Lee Wochner: Writer. Director. Writing instructor. Thinker about things.


Gay times at the zoo


Here in November in California the voters accidentally turned married gay couples in the state into an  elite group — by passing a proposition that outlawed gay marriage (thereby restricting marriage to those gay people who were already wed). As a (married) lesbian attorney friend of mine explained, voters, and the state Supreme Court whose previous ruling created the window of time in which same-sex couples were allowed to marry, have in essence created two classes of gay citizen:  those who are (or were) allowed to get married, and those who aren’t. This is not the sort of society that courts have endorsed since the end of segregation, and it’s not the sort that will stand. Or, as some of us put it, if same-sex couples can get married in Iowa, how long can this prohibition stand in California?

What got me thinking about this again today is a story about one of our zoos in California, where a formerly “homosexual” penguin named Harry has thrown over his male lover, the penguin Pepper, for a female. (The zoo where these sexually ambivalent penguins live is, of course, in San Francisco. None of the penguins appear to wear leather.)   This has kicked up an inevitable hoohah:  if in the animal kingdom a gay penguin can switch teams, then perhaps homosexuality is indeed a “lifestyle choice” and not genetically preordained. (Expect to see this argument on the ranting evangelical show of your choice this Sunday.) This is a notion that probably doesn’t sit well with homosexuals.  Click here to read the full story.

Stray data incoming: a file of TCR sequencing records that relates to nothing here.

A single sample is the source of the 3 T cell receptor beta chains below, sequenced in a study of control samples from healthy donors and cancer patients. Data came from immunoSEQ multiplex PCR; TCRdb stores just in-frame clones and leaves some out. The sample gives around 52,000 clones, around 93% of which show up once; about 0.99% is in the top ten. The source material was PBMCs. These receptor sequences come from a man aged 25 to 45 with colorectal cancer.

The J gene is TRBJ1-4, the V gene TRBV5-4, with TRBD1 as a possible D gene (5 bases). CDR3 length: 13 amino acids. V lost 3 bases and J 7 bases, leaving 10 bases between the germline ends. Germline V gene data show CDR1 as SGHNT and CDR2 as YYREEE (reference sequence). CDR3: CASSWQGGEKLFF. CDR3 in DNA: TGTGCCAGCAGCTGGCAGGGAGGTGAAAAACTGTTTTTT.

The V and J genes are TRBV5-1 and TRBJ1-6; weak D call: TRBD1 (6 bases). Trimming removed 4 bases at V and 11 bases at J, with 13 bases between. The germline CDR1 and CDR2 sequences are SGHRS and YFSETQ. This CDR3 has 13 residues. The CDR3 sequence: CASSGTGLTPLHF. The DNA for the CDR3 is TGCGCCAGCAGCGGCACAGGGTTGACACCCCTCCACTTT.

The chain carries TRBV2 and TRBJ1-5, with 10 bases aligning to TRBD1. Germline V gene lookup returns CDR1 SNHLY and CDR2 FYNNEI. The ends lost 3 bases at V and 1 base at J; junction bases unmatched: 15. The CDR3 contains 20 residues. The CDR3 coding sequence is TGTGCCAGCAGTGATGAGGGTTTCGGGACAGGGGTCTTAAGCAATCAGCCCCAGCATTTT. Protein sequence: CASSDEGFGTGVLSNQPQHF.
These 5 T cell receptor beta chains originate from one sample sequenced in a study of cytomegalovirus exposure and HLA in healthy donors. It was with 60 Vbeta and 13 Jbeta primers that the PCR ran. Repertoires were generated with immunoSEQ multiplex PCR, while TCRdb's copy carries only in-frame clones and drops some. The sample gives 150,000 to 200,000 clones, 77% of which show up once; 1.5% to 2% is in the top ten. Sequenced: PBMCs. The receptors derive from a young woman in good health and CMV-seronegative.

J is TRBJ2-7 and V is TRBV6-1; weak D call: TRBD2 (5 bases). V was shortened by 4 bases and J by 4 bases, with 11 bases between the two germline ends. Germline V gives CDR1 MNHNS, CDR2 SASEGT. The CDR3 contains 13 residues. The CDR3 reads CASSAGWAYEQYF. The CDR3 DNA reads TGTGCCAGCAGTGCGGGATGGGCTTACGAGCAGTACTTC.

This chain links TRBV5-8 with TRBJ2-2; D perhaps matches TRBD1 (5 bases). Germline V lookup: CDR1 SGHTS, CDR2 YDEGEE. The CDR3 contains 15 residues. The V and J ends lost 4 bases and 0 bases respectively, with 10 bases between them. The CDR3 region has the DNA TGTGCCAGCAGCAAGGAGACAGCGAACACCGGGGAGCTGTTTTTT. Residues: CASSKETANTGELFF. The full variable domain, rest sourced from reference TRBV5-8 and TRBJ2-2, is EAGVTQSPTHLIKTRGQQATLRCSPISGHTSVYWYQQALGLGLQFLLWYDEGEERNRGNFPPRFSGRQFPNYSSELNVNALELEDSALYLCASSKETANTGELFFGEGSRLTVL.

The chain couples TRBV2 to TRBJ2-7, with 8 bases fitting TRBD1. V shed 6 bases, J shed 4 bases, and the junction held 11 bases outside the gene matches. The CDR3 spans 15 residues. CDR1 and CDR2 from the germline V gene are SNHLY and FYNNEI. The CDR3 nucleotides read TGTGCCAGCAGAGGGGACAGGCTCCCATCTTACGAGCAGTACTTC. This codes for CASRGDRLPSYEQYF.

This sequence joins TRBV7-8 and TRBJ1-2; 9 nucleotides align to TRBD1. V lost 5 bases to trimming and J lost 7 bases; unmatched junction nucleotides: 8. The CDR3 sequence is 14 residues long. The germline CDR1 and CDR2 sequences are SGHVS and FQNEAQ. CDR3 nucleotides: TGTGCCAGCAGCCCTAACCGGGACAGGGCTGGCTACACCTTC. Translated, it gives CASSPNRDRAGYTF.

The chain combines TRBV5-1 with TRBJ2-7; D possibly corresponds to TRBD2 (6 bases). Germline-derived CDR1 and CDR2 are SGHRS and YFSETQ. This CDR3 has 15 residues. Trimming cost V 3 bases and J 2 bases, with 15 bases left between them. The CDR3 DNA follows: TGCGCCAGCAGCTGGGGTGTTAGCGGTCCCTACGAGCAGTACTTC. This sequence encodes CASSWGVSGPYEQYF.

My perspective is different. It’s this:  Who cares? Who cares if the penguin is gay or straight or even bi? I can’t imagine a productive way to keep penguins from mating with whatever other penguins they want to. It’s up to them what circles they waddle in; we really have no say. I can’t find any evidence that we’re tampering with homosexual preference anywhere in the animal kingdom — nobody’s segregating the male seahorses that like to sidle up with each other — so why start with the penguins? I don’t care if it’s their genetic implication or if they learned gay behavior from Tennessee Tuxedo. If they want to be gay, by all means, go ahead. And if they want to be straight, more power to them for that, too. In fact, I’m willing to bet these penguins don’t even put gender preference into the mix that way. It’s just a matter of who looks better at the fishing hole that day.

Now, if we can’t patrol gay behavior in animals, and if we aren’t restricting their behavior, why are we doing it with people? If there’s going to be any disparity between people and animals, so long as they do no physical harm to others, shouldn’t people have more freedom than animals?

2 Responses to “Gay times at the zoo”

  1. Joe Says:

    my motto…

    Do whatever it is you do.

  2. Dan Says:

    Could we make a case that the Penguins were committing Sin and God showed them the Right Way? “He marketh the fall of a penguin.”

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